Event Abstract

Ants’ searching behaviour can be biased by recent experience of familiar scenes: a newly observed interaction between innate strategies and learnt information

  • 1 University of Sussex, Life Sciences, United Kingdom
  • 2 Macquarie University, Biological sciences, Australia

Ants can use multiple sources of information to navigate, but do not seem to integrate all this information into a unified representation of the world. Rather, the available information appears to serve three distinct navigational systems: Path Integration, systematic search and the use of learnt information, mainly vision. There is a strong tradition of interpreting ant behaviour as resulting from simple interactions between these independent strategies. However, here we report on a newly observed behaviour which suggests a sophisticated interaction between the components of an ant’s navigational toolkit. We enclosed an ant nest so that the only foraging location was along a narrow 8m “road” to a permanently stocked feeder. Returning ants could be captured at precise locations, so that we had control of the current state of their path integration system, i.e. how far did the ants think they were away from the nest. These ants were then released on an unfamiliar test ground, where there initial headings were recorded. Ants captured close to the nest, so that they had run-off their path integrated vector, did not show the undirected headings we would expect of ants entering into a systematic search. Instead, these ants backtracked in the direction they had just travelled. Interestingly, ants that ran off their Path Integrated vector by being forced to run the first 4m of the route twice, did show undirected headings characteristic of systematic search. Therefore, we see that only ants that have recently seen the familiar visual surrounds close to the nest, will backtrack when placed in unfamiliar terrain. The ecological function of such behaviour is clear, as it increases their chance of returning to familiar terrain. What is interesting is that the decision-making process requires sophisticated interactions between navigational systems. It involves the compass system modulating the initial direction of the search when in unfamiliar terrain on the basis of the recently experienced familiar view. This raises fundamental questions about the cognitive architectures underlying ant navigation.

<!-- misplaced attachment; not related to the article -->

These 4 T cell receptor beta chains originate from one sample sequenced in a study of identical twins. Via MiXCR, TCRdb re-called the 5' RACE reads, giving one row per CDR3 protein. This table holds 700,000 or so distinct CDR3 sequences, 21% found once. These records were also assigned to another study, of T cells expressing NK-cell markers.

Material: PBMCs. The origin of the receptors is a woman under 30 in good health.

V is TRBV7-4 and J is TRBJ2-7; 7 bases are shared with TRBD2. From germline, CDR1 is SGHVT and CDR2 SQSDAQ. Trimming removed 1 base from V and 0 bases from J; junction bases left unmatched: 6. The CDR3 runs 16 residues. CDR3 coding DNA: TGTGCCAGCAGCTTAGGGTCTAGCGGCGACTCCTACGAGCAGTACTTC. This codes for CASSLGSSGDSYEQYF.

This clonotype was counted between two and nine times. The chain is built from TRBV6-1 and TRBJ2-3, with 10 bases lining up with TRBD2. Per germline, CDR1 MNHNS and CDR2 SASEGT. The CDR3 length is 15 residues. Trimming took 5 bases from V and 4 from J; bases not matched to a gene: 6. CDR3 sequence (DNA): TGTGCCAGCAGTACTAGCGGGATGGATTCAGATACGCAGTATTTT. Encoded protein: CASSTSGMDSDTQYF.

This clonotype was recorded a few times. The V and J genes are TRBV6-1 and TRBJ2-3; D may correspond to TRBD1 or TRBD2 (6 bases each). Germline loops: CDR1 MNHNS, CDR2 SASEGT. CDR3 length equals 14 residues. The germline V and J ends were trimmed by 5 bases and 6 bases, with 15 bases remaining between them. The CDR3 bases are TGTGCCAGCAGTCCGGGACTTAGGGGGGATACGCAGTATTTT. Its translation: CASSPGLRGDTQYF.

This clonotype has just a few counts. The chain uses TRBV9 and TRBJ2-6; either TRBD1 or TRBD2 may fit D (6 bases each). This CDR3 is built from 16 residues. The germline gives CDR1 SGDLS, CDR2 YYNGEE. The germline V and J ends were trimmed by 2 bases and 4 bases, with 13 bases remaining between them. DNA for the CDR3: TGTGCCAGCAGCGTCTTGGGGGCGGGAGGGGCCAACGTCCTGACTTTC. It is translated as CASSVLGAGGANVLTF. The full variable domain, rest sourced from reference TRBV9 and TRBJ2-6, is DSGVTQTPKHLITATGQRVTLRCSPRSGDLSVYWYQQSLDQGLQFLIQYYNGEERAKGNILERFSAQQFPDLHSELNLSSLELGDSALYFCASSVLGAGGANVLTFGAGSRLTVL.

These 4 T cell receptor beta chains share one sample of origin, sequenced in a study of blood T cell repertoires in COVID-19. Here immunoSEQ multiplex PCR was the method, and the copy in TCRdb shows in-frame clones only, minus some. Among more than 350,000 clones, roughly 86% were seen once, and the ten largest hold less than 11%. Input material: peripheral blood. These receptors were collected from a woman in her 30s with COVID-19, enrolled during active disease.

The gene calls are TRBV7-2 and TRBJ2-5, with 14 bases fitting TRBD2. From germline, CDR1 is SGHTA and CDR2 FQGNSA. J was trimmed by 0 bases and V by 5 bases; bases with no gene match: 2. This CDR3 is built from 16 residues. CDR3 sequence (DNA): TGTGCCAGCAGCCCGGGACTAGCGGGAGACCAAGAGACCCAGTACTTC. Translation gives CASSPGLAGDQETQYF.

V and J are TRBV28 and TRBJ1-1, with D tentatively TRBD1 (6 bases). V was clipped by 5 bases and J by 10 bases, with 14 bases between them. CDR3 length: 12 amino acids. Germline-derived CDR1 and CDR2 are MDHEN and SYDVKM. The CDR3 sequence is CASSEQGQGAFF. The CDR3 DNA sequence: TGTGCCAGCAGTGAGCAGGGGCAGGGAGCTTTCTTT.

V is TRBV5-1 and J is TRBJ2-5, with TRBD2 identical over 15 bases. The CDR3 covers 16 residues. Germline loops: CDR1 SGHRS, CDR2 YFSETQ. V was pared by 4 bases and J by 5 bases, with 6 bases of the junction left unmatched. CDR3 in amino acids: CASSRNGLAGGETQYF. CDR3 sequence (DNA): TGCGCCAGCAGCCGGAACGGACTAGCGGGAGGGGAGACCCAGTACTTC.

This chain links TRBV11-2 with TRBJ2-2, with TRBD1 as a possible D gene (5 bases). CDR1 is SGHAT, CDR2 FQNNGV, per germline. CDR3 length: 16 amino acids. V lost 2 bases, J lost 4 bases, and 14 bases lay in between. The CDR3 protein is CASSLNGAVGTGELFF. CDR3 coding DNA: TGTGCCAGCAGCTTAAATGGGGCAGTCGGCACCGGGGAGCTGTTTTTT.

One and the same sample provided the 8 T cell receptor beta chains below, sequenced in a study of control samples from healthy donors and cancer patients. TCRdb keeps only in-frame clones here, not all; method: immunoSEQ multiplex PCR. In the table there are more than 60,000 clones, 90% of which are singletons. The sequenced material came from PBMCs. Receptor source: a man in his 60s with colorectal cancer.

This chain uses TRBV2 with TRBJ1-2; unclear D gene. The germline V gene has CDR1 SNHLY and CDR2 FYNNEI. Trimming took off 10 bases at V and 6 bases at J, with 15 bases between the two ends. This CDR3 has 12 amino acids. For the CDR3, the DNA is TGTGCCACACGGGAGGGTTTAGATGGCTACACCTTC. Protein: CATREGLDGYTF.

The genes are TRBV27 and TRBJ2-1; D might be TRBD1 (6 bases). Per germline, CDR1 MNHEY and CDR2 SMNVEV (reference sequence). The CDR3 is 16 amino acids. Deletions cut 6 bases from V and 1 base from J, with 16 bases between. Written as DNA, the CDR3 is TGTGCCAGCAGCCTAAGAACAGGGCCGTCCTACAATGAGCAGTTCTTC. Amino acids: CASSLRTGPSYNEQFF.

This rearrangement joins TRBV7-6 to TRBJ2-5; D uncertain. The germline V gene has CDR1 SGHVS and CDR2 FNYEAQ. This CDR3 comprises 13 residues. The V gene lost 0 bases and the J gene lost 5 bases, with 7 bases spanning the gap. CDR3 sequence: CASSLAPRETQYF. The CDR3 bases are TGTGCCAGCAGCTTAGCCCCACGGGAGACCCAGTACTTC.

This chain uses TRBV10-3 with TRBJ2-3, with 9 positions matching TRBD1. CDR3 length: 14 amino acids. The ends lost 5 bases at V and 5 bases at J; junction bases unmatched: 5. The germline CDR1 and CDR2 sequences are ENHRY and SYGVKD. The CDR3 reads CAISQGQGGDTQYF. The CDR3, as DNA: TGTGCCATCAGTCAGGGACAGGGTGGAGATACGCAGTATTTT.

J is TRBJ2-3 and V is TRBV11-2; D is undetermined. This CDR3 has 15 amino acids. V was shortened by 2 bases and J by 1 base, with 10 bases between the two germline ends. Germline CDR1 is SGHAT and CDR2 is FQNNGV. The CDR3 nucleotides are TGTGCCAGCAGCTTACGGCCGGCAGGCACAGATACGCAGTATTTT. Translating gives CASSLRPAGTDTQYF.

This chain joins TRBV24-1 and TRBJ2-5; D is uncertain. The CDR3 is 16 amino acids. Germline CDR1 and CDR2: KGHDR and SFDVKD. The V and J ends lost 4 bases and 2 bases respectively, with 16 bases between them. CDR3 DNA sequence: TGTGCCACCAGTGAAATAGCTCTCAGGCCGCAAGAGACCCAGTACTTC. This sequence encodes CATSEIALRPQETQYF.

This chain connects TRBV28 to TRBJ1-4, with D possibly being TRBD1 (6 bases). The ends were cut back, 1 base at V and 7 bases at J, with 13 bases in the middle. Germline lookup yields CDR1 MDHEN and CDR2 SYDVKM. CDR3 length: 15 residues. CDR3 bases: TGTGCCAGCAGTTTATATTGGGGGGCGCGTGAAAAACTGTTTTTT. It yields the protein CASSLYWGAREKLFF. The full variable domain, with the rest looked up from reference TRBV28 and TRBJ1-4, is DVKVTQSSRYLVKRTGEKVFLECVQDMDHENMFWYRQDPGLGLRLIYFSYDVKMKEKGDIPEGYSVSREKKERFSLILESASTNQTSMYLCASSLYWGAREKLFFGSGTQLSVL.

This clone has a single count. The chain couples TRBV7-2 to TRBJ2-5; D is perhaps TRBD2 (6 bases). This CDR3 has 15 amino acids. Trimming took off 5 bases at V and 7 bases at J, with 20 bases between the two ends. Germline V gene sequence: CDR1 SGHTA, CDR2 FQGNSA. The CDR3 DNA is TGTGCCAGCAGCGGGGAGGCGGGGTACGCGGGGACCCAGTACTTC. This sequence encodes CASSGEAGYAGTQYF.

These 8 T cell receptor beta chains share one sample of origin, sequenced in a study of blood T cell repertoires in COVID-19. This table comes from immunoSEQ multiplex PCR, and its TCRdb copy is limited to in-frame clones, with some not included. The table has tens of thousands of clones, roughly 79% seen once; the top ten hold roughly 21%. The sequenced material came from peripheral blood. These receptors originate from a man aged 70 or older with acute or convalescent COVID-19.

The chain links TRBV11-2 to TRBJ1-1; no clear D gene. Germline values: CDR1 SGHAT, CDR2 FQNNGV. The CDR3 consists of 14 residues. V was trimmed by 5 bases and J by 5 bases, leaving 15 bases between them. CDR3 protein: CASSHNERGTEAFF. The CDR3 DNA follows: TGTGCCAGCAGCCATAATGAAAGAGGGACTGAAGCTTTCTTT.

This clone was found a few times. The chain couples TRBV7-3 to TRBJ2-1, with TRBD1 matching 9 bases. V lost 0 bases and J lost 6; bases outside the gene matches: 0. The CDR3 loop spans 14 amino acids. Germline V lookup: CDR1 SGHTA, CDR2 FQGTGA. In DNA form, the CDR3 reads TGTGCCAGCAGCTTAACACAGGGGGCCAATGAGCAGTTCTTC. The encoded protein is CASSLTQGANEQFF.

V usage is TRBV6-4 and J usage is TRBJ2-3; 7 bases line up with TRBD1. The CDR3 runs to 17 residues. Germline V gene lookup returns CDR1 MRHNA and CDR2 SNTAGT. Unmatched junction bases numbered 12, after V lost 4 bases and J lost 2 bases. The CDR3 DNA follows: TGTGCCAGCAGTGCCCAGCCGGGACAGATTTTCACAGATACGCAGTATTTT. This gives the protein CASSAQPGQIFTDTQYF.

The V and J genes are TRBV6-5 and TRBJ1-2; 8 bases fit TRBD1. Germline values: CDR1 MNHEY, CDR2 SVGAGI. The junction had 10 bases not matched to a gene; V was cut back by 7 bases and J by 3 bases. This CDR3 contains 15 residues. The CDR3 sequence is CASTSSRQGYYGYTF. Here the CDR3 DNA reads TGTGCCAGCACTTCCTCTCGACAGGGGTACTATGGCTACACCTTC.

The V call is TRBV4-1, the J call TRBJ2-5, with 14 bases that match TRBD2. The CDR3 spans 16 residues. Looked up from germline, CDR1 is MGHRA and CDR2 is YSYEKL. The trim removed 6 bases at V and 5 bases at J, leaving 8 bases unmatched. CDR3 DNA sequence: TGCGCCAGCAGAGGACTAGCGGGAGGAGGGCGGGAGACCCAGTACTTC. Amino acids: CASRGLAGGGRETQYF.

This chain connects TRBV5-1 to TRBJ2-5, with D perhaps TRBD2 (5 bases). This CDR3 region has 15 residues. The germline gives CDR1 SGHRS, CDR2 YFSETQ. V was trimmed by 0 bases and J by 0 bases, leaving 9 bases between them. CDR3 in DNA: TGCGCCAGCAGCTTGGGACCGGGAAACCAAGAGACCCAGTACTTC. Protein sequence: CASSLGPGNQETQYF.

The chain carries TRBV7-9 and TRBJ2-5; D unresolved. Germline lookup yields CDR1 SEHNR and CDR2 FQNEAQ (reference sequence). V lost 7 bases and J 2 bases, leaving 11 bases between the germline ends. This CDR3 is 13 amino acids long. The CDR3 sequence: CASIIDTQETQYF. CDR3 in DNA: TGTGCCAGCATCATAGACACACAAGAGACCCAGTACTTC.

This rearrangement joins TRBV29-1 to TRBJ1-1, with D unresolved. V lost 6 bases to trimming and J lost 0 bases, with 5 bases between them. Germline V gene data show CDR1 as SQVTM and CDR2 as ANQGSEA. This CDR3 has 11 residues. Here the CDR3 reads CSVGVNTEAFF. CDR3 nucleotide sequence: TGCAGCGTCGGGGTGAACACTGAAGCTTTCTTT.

I thank Sebastian Schwarz, Alice Baniel, Ken Cheng and Paul Graham for constructive discussions and help on the field.

Keywords: insect navigation, path integration, Searching behaviour, sensory integration, Visual memories

Conference: Tenth International Congress of Neuroethology, College Park. Maryland USA, United States, 5 Aug - 10 Aug, 2012.

Presentation Type: Poster (but consider for Participant Symposium)

Topic: Orientation and Navigation

Citation: Wystrach A (2012). Ants’ searching behaviour can be biased by recent experience of familiar scenes: a newly observed interaction between innate strategies and learnt information. Conference Abstract: Tenth International Congress of Neuroethology. doi: 10.3389/conf.fnbeh.2012.27.00185

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Received: 28 Apr 2012; Published Online: 07 Jul 2012.

* Correspondence: Dr. Antoine Wystrach, University of Sussex, Life Sciences, Brighton, United Kingdom, antoine.wystrach@univ-tlse3.fr